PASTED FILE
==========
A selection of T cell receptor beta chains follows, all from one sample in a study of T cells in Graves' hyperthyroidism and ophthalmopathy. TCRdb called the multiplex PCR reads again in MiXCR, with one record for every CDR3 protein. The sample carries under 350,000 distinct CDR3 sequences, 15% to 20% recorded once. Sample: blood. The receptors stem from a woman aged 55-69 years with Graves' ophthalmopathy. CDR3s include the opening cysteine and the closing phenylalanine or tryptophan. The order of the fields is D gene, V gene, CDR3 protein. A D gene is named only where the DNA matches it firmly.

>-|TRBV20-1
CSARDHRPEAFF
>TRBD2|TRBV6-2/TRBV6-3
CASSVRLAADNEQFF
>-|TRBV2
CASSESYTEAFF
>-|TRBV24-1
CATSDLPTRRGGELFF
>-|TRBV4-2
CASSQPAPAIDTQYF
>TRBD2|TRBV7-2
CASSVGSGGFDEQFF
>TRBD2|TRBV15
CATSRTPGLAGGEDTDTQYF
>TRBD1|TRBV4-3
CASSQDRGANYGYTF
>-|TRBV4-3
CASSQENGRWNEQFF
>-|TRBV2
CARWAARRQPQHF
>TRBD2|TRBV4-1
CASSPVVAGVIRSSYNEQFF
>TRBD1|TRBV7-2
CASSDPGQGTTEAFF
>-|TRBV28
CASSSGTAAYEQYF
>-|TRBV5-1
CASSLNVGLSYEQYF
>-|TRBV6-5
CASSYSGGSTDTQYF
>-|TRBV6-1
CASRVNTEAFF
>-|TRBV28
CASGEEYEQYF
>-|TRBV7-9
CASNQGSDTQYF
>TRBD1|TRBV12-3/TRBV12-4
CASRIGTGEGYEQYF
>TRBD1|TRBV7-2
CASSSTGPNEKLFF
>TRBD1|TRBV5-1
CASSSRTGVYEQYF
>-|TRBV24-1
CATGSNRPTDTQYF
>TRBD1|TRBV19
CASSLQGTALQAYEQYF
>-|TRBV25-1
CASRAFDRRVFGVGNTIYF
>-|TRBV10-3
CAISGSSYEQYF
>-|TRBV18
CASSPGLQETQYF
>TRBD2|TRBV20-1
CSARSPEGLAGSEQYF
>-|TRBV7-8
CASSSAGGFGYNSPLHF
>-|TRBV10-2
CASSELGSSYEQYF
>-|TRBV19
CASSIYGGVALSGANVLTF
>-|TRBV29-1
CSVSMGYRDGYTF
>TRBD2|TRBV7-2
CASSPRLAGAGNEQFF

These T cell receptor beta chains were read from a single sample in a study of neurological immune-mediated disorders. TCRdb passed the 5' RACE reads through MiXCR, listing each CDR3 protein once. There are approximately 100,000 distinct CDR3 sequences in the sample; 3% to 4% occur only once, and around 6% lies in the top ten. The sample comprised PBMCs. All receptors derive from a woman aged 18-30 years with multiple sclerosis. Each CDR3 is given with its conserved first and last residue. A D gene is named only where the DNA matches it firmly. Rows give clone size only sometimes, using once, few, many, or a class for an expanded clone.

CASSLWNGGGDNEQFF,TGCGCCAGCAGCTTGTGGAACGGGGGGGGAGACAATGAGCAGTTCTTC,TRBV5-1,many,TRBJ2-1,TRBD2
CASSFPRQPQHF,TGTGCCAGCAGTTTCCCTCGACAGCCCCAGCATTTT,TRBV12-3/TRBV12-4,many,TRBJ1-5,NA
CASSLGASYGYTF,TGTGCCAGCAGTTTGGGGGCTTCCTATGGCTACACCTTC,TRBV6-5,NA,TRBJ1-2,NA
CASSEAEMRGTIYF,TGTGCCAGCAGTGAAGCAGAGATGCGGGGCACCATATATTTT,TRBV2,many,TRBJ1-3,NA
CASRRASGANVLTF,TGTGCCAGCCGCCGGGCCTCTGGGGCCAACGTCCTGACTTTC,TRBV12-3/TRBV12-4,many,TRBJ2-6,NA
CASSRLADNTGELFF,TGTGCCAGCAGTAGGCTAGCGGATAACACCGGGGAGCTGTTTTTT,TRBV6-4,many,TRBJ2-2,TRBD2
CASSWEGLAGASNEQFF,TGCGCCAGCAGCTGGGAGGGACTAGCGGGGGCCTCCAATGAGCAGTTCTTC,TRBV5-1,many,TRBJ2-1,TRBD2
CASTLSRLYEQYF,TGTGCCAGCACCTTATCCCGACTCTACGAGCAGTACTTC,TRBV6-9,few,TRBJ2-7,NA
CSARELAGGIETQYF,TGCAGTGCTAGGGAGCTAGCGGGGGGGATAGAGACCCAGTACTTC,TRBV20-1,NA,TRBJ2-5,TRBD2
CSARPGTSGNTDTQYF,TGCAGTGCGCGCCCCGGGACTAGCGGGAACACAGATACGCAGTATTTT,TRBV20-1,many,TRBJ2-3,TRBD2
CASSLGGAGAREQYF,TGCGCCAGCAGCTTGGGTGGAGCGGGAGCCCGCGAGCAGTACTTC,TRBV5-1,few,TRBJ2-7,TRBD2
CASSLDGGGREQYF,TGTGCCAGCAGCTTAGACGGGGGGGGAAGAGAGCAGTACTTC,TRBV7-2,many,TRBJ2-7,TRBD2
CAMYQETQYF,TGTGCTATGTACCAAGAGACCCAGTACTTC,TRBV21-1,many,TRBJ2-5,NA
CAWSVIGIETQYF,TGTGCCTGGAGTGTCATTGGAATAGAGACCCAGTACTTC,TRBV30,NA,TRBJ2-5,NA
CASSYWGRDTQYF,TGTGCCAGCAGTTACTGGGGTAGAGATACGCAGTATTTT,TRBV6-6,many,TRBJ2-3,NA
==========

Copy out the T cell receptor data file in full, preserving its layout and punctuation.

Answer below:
A selection of T cell receptor beta chains follows, all from one sample in a study of T cells in Graves' hyperthyroidism and ophthalmopathy. TCRdb called the multiplex PCR reads again in MiXCR, with one record for every CDR3 protein. The sample carries under 350,000 distinct CDR3 sequences, 15% to 20% recorded once. Sample: blood. The receptors stem from a woman aged 55-69 years with Graves' ophthalmopathy. CDR3s include the opening cysteine and the closing phenylalanine or tryptophan. The order of the fields is D gene, V gene, CDR3 protein. A D gene is named only where the DNA matches it firmly.

>-|TRBV20-1
CSARDHRPEAFF
>TRBD2|TRBV6-2/TRBV6-3
CASSVRLAADNEQFF
>-|TRBV2
CASSESYTEAFF
>-|TRBV24-1
CATSDLPTRRGGELFF
>-|TRBV4-2
CASSQPAPAIDTQYF
>TRBD2|TRBV7-2
CASSVGSGGFDEQFF
>TRBD2|TRBV15
CATSRTPGLAGGEDTDTQYF
>TRBD1|TRBV4-3
CASSQDRGANYGYTF
>-|TRBV4-3
CASSQENGRWNEQFF
>-|TRBV2
CARWAARRQPQHF
>TRBD2|TRBV4-1
CASSPVVAGVIRSSYNEQFF
>TRBD1|TRBV7-2
CASSDPGQGTTEAFF
>-|TRBV28
CASSSGTAAYEQYF
>-|TRBV5-1
CASSLNVGLSYEQYF
>-|TRBV6-5
CASSYSGGSTDTQYF
>-|TRBV6-1
CASRVNTEAFF
>-|TRBV28
CASGEEYEQYF
>-|TRBV7-9
CASNQGSDTQYF
>TRBD1|TRBV12-3/TRBV12-4
CASRIGTGEGYEQYF
>TRBD1|TRBV7-2
CASSSTGPNEKLFF
>TRBD1|TRBV5-1
CASSSRTGVYEQYF
>-|TRBV24-1
CATGSNRPTDTQYF
>TRBD1|TRBV19
CASSLQGTALQAYEQYF
>-|TRBV25-1
CASRAFDRRVFGVGNTIYF
>-|TRBV10-3
CAISGSSYEQYF
>-|TRBV18
CASSPGLQETQYF
>TRBD2|TRBV20-1
CSARSPEGLAGSEQYF
>-|TRBV7-8
CASSSAGGFGYNSPLHF
>-|TRBV10-2
CASSELGSSYEQYF
>-|TRBV19
CASSIYGGVALSGANVLTF
>-|TRBV29-1
CSVSMGYRDGYTF
>TRBD2|TRBV7-2
CASSPRLAGAGNEQFF

These T cell receptor beta chains were read from a single sample in a study of neurological immune-mediated disorders. TCRdb passed the 5' RACE reads through MiXCR, listing each CDR3 protein once. There are approximately 100,000 distinct CDR3 sequences in the sample; 3% to 4% occur only once, and around 6% lies in the top ten. The sample comprised PBMCs. All receptors derive from a woman aged 18-30 years with multiple sclerosis. Each CDR3 is given with its conserved first and last residue. A D gene is named only where the DNA matches it firmly. Rows give clone size only sometimes, using once, few, many, or a class for an expanded clone.

CASSLWNGGGDNEQFF,TGCGCCAGCAGCTTGTGGAACGGGGGGGGAGACAATGAGCAGTTCTTC,TRBV5-1,many,TRBJ2-1,TRBD2
CASSFPRQPQHF,TGTGCCAGCAGTTTCCCTCGACAGCCCCAGCATTTT,TRBV12-3/TRBV12-4,many,TRBJ1-5,NA
CASSLGASYGYTF,TGTGCCAGCAGTTTGGGGGCTTCCTATGGCTACACCTTC,TRBV6-5,NA,TRBJ1-2,NA
CASSEAEMRGTIYF,TGTGCCAGCAGTGAAGCAGAGATGCGGGGCACCATATATTTT,TRBV2,many,TRBJ1-3,NA
CASRRASGANVLTF,TGTGCCAGCCGCCGGGCCTCTGGGGCCAACGTCCTGACTTTC,TRBV12-3/TRBV12-4,many,TRBJ2-6,NA
CASSRLADNTGELFF,TGTGCCAGCAGTAGGCTAGCGGATAACACCGGGGAGCTGTTTTTT,TRBV6-4,many,TRBJ2-2,TRBD2
CASSWEGLAGASNEQFF,TGCGCCAGCAGCTGGGAGGGACTAGCGGGGGCCTCCAATGAGCAGTTCTTC,TRBV5-1,many,TRBJ2-1,TRBD2
CASTLSRLYEQYF,TGTGCCAGCACCTTATCCCGACTCTACGAGCAGTACTTC,TRBV6-9,few,TRBJ2-7,NA
CSARELAGGIETQYF,TGCAGTGCTAGGGAGCTAGCGGGGGGGATAGAGACCCAGTACTTC,TRBV20-1,NA,TRBJ2-5,TRBD2
CSARPGTSGNTDTQYF,TGCAGTGCGCGCCCCGGGACTAGCGGGAACACAGATACGCAGTATTTT,TRBV20-1,many,TRBJ2-3,TRBD2
CASSLGGAGAREQYF,TGCGCCAGCAGCTTGGGTGGAGCGGGAGCCCGCGAGCAGTACTTC,TRBV5-1,few,TRBJ2-7,TRBD2
CASSLDGGGREQYF,TGTGCCAGCAGCTTAGACGGGGGGGGAAGAGAGCAGTACTTC,TRBV7-2,many,TRBJ2-7,TRBD2
CAMYQETQYF,TGTGCTATGTACCAAGAGACCCAGTACTTC,TRBV21-1,many,TRBJ2-5,NA
CAWSVIGIETQYF,TGTGCCTGGAGTGTCATTGGAATAGAGACCCAGTACTTC,TRBV30,NA,TRBJ2-5,NA
CASSYWGRDTQYF,TGTGCCAGCAGTTACTGGGGTAGAGATACGCAGTATTTT,TRBV6-6,many,TRBJ2-3,NA